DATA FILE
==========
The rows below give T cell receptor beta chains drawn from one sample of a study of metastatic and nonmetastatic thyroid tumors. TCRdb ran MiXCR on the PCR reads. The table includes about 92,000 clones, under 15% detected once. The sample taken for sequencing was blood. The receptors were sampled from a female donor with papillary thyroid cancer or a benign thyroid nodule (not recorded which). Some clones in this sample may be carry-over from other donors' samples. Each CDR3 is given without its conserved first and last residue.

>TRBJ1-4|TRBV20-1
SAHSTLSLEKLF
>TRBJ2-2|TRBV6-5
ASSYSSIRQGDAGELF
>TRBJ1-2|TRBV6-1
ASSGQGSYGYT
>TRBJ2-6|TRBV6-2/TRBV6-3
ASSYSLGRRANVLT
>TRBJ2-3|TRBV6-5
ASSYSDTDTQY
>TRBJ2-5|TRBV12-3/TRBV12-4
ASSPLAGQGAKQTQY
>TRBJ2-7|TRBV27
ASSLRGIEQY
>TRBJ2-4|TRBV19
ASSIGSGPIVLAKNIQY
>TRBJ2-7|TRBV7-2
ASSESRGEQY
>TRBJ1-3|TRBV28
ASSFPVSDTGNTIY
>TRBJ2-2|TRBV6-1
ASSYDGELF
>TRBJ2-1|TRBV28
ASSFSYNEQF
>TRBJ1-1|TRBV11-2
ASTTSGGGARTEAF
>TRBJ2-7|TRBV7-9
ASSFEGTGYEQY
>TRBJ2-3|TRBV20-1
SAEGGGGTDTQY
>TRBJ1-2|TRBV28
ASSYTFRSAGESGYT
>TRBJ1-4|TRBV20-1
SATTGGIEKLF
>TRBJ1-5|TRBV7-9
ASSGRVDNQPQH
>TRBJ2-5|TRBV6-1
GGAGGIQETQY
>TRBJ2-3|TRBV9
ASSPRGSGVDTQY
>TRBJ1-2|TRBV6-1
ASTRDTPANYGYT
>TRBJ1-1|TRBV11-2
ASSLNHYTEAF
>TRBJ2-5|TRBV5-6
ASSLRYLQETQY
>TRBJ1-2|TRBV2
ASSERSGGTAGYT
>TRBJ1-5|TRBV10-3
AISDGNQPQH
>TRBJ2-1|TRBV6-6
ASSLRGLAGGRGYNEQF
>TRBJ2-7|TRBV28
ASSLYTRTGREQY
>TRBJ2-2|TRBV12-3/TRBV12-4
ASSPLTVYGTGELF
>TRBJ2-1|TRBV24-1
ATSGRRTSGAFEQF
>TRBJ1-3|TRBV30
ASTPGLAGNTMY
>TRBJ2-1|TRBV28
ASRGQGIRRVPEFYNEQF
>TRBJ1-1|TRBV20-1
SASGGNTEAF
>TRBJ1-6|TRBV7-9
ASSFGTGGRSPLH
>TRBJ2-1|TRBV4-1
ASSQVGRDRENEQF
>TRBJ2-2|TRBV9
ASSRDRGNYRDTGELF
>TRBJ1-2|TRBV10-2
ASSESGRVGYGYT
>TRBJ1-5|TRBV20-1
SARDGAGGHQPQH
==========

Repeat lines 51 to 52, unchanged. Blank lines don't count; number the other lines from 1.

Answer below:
AISDGNQPQH
>TRBJ2-1|TRBV6-6